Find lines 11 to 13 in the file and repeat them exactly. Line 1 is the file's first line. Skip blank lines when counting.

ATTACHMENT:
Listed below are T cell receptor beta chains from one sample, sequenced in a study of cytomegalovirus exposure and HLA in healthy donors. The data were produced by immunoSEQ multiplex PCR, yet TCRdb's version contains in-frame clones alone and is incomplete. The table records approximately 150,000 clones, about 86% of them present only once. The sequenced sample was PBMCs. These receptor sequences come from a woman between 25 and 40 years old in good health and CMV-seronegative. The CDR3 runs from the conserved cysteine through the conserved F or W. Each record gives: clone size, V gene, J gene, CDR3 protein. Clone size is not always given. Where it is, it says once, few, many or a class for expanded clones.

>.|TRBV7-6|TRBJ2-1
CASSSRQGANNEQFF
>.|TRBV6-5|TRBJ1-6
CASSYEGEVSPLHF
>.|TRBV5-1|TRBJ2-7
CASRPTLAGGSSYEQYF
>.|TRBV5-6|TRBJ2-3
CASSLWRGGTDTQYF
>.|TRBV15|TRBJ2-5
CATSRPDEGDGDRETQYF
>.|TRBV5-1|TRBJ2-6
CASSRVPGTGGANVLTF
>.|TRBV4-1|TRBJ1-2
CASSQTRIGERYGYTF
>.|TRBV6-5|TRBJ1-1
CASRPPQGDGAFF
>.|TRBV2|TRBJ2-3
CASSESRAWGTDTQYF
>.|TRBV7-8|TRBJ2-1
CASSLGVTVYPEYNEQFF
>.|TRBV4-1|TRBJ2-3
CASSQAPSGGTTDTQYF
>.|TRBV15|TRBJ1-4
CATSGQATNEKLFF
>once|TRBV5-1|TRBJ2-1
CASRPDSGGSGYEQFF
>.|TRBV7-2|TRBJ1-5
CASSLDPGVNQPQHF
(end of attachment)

CATSRPDEGDGDRETQYF
>.|TRBV5-1|TRBJ2-6
CASSRVPGTGGANVLTF